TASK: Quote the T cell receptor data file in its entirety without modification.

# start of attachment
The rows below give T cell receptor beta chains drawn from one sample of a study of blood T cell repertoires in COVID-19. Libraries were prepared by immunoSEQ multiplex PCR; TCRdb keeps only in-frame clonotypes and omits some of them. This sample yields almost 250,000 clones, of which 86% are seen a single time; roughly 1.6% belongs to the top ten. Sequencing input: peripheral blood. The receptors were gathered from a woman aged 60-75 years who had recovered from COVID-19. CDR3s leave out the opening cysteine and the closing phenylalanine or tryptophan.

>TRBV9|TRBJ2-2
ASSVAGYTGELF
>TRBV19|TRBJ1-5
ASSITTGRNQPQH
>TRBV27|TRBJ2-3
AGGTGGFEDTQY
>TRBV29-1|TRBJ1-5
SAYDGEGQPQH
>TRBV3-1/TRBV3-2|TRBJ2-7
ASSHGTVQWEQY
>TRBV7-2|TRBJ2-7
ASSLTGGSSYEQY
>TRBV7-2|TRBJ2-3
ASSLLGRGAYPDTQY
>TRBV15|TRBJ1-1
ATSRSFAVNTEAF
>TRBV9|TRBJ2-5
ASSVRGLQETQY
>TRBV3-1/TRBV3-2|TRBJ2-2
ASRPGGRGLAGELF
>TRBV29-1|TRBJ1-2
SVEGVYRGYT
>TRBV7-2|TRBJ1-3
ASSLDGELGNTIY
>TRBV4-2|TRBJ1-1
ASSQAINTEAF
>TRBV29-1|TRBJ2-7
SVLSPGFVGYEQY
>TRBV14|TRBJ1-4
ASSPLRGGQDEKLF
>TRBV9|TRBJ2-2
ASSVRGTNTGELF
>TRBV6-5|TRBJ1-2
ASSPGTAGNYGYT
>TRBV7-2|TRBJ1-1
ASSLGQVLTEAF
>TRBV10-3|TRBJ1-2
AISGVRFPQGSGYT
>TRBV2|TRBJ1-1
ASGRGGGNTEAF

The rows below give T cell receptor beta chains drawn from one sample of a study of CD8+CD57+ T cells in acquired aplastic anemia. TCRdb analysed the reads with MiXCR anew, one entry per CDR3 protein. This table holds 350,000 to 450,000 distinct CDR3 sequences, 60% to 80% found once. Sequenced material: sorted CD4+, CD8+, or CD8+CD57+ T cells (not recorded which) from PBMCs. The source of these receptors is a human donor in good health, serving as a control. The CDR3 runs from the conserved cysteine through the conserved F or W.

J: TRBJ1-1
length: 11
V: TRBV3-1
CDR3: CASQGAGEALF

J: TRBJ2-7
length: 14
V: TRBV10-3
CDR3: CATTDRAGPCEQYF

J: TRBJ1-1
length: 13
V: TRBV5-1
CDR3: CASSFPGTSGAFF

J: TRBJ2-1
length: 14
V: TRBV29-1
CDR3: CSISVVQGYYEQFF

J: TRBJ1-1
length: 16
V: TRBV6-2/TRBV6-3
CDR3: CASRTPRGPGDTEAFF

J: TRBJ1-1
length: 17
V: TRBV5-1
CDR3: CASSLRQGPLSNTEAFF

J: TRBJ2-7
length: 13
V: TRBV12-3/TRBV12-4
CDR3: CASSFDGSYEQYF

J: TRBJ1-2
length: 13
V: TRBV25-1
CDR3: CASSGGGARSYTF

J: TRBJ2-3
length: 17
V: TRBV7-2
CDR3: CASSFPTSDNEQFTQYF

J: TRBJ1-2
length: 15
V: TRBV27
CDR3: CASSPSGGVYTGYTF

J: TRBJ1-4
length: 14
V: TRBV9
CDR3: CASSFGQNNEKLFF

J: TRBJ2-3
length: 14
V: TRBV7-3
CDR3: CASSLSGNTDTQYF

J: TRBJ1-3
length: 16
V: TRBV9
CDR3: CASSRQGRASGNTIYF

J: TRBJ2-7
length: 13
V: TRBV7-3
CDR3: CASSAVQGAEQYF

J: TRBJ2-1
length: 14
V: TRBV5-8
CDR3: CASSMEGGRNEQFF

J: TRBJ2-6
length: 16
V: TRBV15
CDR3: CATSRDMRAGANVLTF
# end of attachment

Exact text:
The rows below give T cell receptor beta chains drawn from one sample of a study of blood T cell repertoires in COVID-19. Libraries were prepared by immunoSEQ multiplex PCR; TCRdb keeps only in-frame clonotypes and omits some of them. This sample yields almost 250,000 clones, of which 86% are seen a single time; roughly 1.6% belongs to the top ten. Sequencing input: peripheral blood. The receptors were gathered from a woman aged 60-75 years who had recovered from COVID-19. CDR3s leave out the opening cysteine and the closing phenylalanine or tryptophan.

>TRBV9|TRBJ2-2
ASSVAGYTGELF
>TRBV19|TRBJ1-5
ASSITTGRNQPQH
>TRBV27|TRBJ2-3
AGGTGGFEDTQY
>TRBV29-1|TRBJ1-5
SAYDGEGQPQH
>TRBV3-1/TRBV3-2|TRBJ2-7
ASSHGTVQWEQY
>TRBV7-2|TRBJ2-7
ASSLTGGSSYEQY
>TRBV7-2|TRBJ2-3
ASSLLGRGAYPDTQY
>TRBV15|TRBJ1-1
ATSRSFAVNTEAF
>TRBV9|TRBJ2-5
ASSVRGLQETQY
>TRBV3-1/TRBV3-2|TRBJ2-2
ASRPGGRGLAGELF
>TRBV29-1|TRBJ1-2
SVEGVYRGYT
>TRBV7-2|TRBJ1-3
ASSLDGELGNTIY
>TRBV4-2|TRBJ1-1
ASSQAINTEAF
>TRBV29-1|TRBJ2-7
SVLSPGFVGYEQY
>TRBV14|TRBJ1-4
ASSPLRGGQDEKLF
>TRBV9|TRBJ2-2
ASSVRGTNTGELF
>TRBV6-5|TRBJ1-2
ASSPGTAGNYGYT
>TRBV7-2|TRBJ1-1
ASSLGQVLTEAF
>TRBV10-3|TRBJ1-2
AISGVRFPQGSGYT
>TRBV2|TRBJ1-1
ASGRGGGNTEAF

The rows below give T cell receptor beta chains drawn from one sample of a study of CD8+CD57+ T cells in acquired aplastic anemia. TCRdb analysed the reads with MiXCR anew, one entry per CDR3 protein. This table holds 350,000 to 450,000 distinct CDR3 sequences, 60% to 80% found once. Sequenced material: sorted CD4+, CD8+, or CD8+CD57+ T cells (not recorded which) from PBMCs. The source of these receptors is a human donor in good health, serving as a control. The CDR3 runs from the conserved cysteine through the conserved F or W.

J: TRBJ1-1
length: 11
V: TRBV3-1
CDR3: CASQGAGEALF

J: TRBJ2-7
length: 14
V: TRBV10-3
CDR3: CATTDRAGPCEQYF

J: TRBJ1-1
length: 13
V: TRBV5-1
CDR3: CASSFPGTSGAFF

J: TRBJ2-1
length: 14
V: TRBV29-1
CDR3: CSISVVQGYYEQFF

J: TRBJ1-1
length: 16
V: TRBV6-2/TRBV6-3
CDR3: CASRTPRGPGDTEAFF

J: TRBJ1-1
length: 17
V: TRBV5-1
CDR3: CASSLRQGPLSNTEAFF

J: TRBJ2-7
length: 13
V: TRBV12-3/TRBV12-4
CDR3: CASSFDGSYEQYF

J: TRBJ1-2
length: 13
V: TRBV25-1
CDR3: CASSGGGARSYTF

J: TRBJ2-3
length: 17
V: TRBV7-2
CDR3: CASSFPTSDNEQFTQYF

J: TRBJ1-2
length: 15
V: TRBV27
CDR3: CASSPSGGVYTGYTF

J: TRBJ1-4
length: 14
V: TRBV9
CDR3: CASSFGQNNEKLFF

J: TRBJ2-3
length: 14
V: TRBV7-3
CDR3: CASSLSGNTDTQYF

J: TRBJ1-3
length: 16
V: TRBV9
CDR3: CASSRQGRASGNTIYF

J: TRBJ2-7
length: 13
V: TRBV7-3
CDR3: CASSAVQGAEQYF

J: TRBJ2-1
length: 14
V: TRBV5-8
CDR3: CASSMEGGRNEQFF

J: TRBJ2-6
length: 16
V: TRBV15
CDR3: CATSRDMRAGANVLTF